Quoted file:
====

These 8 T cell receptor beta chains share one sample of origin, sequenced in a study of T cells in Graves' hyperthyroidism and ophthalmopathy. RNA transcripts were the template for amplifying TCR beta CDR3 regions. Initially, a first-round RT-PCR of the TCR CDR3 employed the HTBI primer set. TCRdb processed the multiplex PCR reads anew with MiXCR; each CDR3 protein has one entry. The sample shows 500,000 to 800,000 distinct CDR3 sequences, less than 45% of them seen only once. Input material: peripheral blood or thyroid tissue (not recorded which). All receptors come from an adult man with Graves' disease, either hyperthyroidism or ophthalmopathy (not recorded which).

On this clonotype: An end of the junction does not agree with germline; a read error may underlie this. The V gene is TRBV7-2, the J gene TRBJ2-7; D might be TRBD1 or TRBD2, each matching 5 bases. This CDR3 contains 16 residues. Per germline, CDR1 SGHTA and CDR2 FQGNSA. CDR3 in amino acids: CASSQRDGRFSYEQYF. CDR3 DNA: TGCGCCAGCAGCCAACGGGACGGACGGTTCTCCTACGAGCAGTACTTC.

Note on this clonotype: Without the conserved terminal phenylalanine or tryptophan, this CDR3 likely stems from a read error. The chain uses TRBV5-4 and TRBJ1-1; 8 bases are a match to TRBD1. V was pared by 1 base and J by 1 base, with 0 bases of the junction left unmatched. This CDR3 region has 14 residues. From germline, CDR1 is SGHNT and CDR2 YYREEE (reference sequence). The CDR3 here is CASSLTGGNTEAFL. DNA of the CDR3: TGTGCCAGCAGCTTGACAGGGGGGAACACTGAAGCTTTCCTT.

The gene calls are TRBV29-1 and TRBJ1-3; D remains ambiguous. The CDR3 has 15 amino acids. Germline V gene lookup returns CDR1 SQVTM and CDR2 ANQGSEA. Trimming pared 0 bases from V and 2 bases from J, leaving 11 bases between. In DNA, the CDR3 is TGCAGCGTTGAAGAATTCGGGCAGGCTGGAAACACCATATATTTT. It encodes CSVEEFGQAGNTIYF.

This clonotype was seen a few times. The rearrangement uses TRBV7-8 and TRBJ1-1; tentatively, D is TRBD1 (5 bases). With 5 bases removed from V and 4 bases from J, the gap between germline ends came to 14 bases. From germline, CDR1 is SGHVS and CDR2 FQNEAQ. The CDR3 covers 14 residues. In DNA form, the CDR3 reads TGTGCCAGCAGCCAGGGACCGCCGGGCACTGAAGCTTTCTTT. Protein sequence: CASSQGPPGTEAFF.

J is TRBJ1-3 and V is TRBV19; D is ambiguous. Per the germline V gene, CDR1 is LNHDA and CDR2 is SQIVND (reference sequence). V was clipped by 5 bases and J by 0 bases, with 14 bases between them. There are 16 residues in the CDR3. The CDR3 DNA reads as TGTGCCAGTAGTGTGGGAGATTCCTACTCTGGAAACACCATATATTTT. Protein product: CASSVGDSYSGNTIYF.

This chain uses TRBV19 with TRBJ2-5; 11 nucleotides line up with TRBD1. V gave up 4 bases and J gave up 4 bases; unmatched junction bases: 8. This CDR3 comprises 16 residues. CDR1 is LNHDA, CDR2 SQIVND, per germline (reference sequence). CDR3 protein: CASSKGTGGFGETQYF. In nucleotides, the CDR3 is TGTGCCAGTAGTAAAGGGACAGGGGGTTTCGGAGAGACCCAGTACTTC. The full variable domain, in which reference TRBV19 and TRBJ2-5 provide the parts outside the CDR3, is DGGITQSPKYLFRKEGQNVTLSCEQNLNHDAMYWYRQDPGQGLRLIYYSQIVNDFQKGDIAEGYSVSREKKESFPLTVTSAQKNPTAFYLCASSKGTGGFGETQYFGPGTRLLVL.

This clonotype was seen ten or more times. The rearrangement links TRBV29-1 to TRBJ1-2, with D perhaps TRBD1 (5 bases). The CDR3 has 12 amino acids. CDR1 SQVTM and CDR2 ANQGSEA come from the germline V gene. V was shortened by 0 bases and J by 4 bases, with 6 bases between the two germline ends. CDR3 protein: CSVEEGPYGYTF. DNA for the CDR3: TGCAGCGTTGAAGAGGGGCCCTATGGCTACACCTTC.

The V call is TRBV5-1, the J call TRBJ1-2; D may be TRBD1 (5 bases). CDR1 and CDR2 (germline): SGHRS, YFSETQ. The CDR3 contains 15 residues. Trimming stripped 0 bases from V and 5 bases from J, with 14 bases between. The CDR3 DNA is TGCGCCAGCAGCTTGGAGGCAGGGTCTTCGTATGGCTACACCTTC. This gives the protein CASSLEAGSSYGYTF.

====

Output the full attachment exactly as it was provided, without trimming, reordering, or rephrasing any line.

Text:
These 8 T cell receptor beta chains share one sample of origin, sequenced in a study of T cells in Graves' hyperthyroidism and ophthalmopathy. RNA transcripts were the template for amplifying TCR beta CDR3 regions. Initially, a first-round RT-PCR of the TCR CDR3 employed the HTBI primer set. TCRdb processed the multiplex PCR reads anew with MiXCR; each CDR3 protein has one entry. The sample shows 500,000 to 800,000 distinct CDR3 sequences, less than 45% of them seen only once. Input material: peripheral blood or thyroid tissue (not recorded which). All receptors come from an adult man with Graves' disease, either hyperthyroidism or ophthalmopathy (not recorded which).

On this clonotype: An end of the junction does not agree with germline; a read error may underlie this. The V gene is TRBV7-2, the J gene TRBJ2-7; D might be TRBD1 or TRBD2, each matching 5 bases. This CDR3 contains 16 residues. Per germline, CDR1 SGHTA and CDR2 FQGNSA. CDR3 in amino acids: CASSQRDGRFSYEQYF. CDR3 DNA: TGCGCCAGCAGCCAACGGGACGGACGGTTCTCCTACGAGCAGTACTTC.

Note on this clonotype: Without the conserved terminal phenylalanine or tryptophan, this CDR3 likely stems from a read error. The chain uses TRBV5-4 and TRBJ1-1; 8 bases are a match to TRBD1. V was pared by 1 base and J by 1 base, with 0 bases of the junction left unmatched. This CDR3 region has 14 residues. From germline, CDR1 is SGHNT and CDR2 YYREEE (reference sequence). The CDR3 here is CASSLTGGNTEAFL. DNA of the CDR3: TGTGCCAGCAGCTTGACAGGGGGGAACACTGAAGCTTTCCTT.

The gene calls are TRBV29-1 and TRBJ1-3; D remains ambiguous. The CDR3 has 15 amino acids. Germline V gene lookup returns CDR1 SQVTM and CDR2 ANQGSEA. Trimming pared 0 bases from V and 2 bases from J, leaving 11 bases between. In DNA, the CDR3 is TGCAGCGTTGAAGAATTCGGGCAGGCTGGAAACACCATATATTTT. It encodes CSVEEFGQAGNTIYF.

This clonotype was seen a few times. The rearrangement uses TRBV7-8 and TRBJ1-1; tentatively, D is TRBD1 (5 bases). With 5 bases removed from V and 4 bases from J, the gap between germline ends came to 14 bases. From germline, CDR1 is SGHVS and CDR2 FQNEAQ. The CDR3 covers 14 residues. In DNA form, the CDR3 reads TGTGCCAGCAGCCAGGGACCGCCGGGCACTGAAGCTTTCTTT. Protein sequence: CASSQGPPGTEAFF.

J is TRBJ1-3 and V is TRBV19; D is ambiguous. Per the germline V gene, CDR1 is LNHDA and CDR2 is SQIVND (reference sequence). V was clipped by 5 bases and J by 0 bases, with 14 bases between them. There are 16 residues in the CDR3. The CDR3 DNA reads as TGTGCCAGTAGTGTGGGAGATTCCTACTCTGGAAACACCATATATTTT. Protein product: CASSVGDSYSGNTIYF.

This chain uses TRBV19 with TRBJ2-5; 11 nucleotides line up with TRBD1. V gave up 4 bases and J gave up 4 bases; unmatched junction bases: 8. This CDR3 comprises 16 residues. CDR1 is LNHDA, CDR2 SQIVND, per germline (reference sequence). CDR3 protein: CASSKGTGGFGETQYF. In nucleotides, the CDR3 is TGTGCCAGTAGTAAAGGGACAGGGGGTTTCGGAGAGACCCAGTACTTC. The full variable domain, in which reference TRBV19 and TRBJ2-5 provide the parts outside the CDR3, is DGGITQSPKYLFRKEGQNVTLSCEQNLNHDAMYWYRQDPGQGLRLIYYSQIVNDFQKGDIAEGYSVSREKKESFPLTVTSAQKNPTAFYLCASSKGTGGFGETQYFGPGTRLLVL.

This clonotype was seen ten or more times. The rearrangement links TRBV29-1 to TRBJ1-2, with D perhaps TRBD1 (5 bases). The CDR3 has 12 amino acids. CDR1 SQVTM and CDR2 ANQGSEA come from the germline V gene. V was shortened by 0 bases and J by 4 bases, with 6 bases between the two germline ends. CDR3 protein: CSVEEGPYGYTF. DNA for the CDR3: TGCAGCGTTGAAGAGGGGCCCTATGGCTACACCTTC.

The V call is TRBV5-1, the J call TRBJ1-2; D may be TRBD1 (5 bases). CDR1 and CDR2 (germline): SGHRS, YFSETQ. The CDR3 contains 15 residues. Trimming stripped 0 bases from V and 5 bases from J, with 14 bases between. The CDR3 DNA is TGCGCCAGCAGCTTGGAGGCAGGGTCTTCGTATGGCTACACCTTC. This gives the protein CASSLEAGSSYGYTF.